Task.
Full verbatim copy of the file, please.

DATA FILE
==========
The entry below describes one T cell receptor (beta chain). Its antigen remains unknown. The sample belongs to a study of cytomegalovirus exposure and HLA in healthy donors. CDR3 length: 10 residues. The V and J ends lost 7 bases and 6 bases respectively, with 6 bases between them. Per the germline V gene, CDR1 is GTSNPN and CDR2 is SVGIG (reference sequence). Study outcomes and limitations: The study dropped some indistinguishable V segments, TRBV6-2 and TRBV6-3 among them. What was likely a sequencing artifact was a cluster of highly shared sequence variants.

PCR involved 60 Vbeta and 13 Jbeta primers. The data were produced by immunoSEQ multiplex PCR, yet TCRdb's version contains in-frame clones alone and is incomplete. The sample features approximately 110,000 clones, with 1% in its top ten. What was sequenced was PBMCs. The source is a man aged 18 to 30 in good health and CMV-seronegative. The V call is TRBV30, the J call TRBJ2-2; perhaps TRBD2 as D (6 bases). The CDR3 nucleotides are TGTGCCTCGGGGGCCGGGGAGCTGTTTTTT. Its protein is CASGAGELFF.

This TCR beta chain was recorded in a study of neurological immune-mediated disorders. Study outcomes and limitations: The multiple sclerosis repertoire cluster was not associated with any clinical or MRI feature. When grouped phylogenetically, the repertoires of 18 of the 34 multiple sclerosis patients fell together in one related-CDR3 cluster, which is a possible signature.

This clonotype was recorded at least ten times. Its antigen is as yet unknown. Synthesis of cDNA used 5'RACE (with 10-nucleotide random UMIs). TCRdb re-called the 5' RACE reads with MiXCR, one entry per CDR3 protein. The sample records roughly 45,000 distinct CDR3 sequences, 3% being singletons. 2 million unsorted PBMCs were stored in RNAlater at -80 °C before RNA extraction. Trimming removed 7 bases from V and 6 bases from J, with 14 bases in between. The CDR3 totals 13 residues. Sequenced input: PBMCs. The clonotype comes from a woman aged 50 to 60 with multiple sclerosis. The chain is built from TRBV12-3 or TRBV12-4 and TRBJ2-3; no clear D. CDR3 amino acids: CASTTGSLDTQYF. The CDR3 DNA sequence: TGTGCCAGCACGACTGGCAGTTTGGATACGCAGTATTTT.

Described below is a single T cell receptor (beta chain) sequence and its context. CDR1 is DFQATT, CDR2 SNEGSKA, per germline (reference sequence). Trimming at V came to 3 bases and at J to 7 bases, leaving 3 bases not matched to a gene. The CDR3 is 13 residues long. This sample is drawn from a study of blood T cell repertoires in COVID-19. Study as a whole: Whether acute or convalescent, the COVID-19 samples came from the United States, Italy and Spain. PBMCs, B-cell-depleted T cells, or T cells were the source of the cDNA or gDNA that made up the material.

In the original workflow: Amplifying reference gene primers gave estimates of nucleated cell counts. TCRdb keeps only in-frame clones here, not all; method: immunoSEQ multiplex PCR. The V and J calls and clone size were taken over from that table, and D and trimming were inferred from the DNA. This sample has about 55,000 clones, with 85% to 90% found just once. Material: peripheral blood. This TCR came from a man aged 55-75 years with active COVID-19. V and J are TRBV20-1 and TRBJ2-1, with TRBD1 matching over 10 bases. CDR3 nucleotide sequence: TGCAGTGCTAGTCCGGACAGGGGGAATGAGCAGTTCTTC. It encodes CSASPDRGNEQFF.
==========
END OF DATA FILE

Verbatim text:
The entry below describes one T cell receptor (beta chain). Its antigen remains unknown. The sample belongs to a study of cytomegalovirus exposure and HLA in healthy donors. CDR3 length: 10 residues. The V and J ends lost 7 bases and 6 bases respectively, with 6 bases between them. Per the germline V gene, CDR1 is GTSNPN and CDR2 is SVGIG (reference sequence). Study outcomes and limitations: The study dropped some indistinguishable V segments, TRBV6-2 and TRBV6-3 among them. What was likely a sequencing artifact was a cluster of highly shared sequence variants.

PCR involved 60 Vbeta and 13 Jbeta primers. The data were produced by immunoSEQ multiplex PCR, yet TCRdb's version contains in-frame clones alone and is incomplete. The sample features approximately 110,000 clones, with 1% in its top ten. What was sequenced was PBMCs. The source is a man aged 18 to 30 in good health and CMV-seronegative. The V call is TRBV30, the J call TRBJ2-2; perhaps TRBD2 as D (6 bases). The CDR3 nucleotides are TGTGCCTCGGGGGCCGGGGAGCTGTTTTTT. Its protein is CASGAGELFF.

This TCR beta chain was recorded in a study of neurological immune-mediated disorders. Study outcomes and limitations: The multiple sclerosis repertoire cluster was not associated with any clinical or MRI feature. When grouped phylogenetically, the repertoires of 18 of the 34 multiple sclerosis patients fell together in one related-CDR3 cluster, which is a possible signature.

This clonotype was recorded at least ten times. Its antigen is as yet unknown. Synthesis of cDNA used 5'RACE (with 10-nucleotide random UMIs). TCRdb re-called the 5' RACE reads with MiXCR, one entry per CDR3 protein. The sample records roughly 45,000 distinct CDR3 sequences, 3% being singletons. 2 million unsorted PBMCs were stored in RNAlater at -80 °C before RNA extraction. Trimming removed 7 bases from V and 6 bases from J, with 14 bases in between. The CDR3 totals 13 residues. Sequenced input: PBMCs. The clonotype comes from a woman aged 50 to 60 with multiple sclerosis. The chain is built from TRBV12-3 or TRBV12-4 and TRBJ2-3; no clear D. CDR3 amino acids: CASTTGSLDTQYF. The CDR3 DNA sequence: TGTGCCAGCACGACTGGCAGTTTGGATACGCAGTATTTT.

Described below is a single T cell receptor (beta chain) sequence and its context. CDR1 is DFQATT, CDR2 SNEGSKA, per germline (reference sequence). Trimming at V came to 3 bases and at J to 7 bases, leaving 3 bases not matched to a gene. The CDR3 is 13 residues long. This sample is drawn from a study of blood T cell repertoires in COVID-19. Study as a whole: Whether acute or convalescent, the COVID-19 samples came from the United States, Italy and Spain. PBMCs, B-cell-depleted T cells, or T cells were the source of the cDNA or gDNA that made up the material.

In the original workflow: Amplifying reference gene primers gave estimates of nucleated cell counts. TCRdb keeps only in-frame clones here, not all; method: immunoSEQ multiplex PCR. The V and J calls and clone size were taken over from that table, and D and trimming were inferred from the DNA. This sample has about 55,000 clones, with 85% to 90% found just once. Material: peripheral blood. This TCR came from a man aged 55-75 years with active COVID-19. V and J are TRBV20-1 and TRBJ2-1, with TRBD1 matching over 10 bases. CDR3 nucleotide sequence: TGCAGTGCTAGTCCGGACAGGGGGAATGAGCAGTTCTTC. It encodes CSASPDRGNEQFF.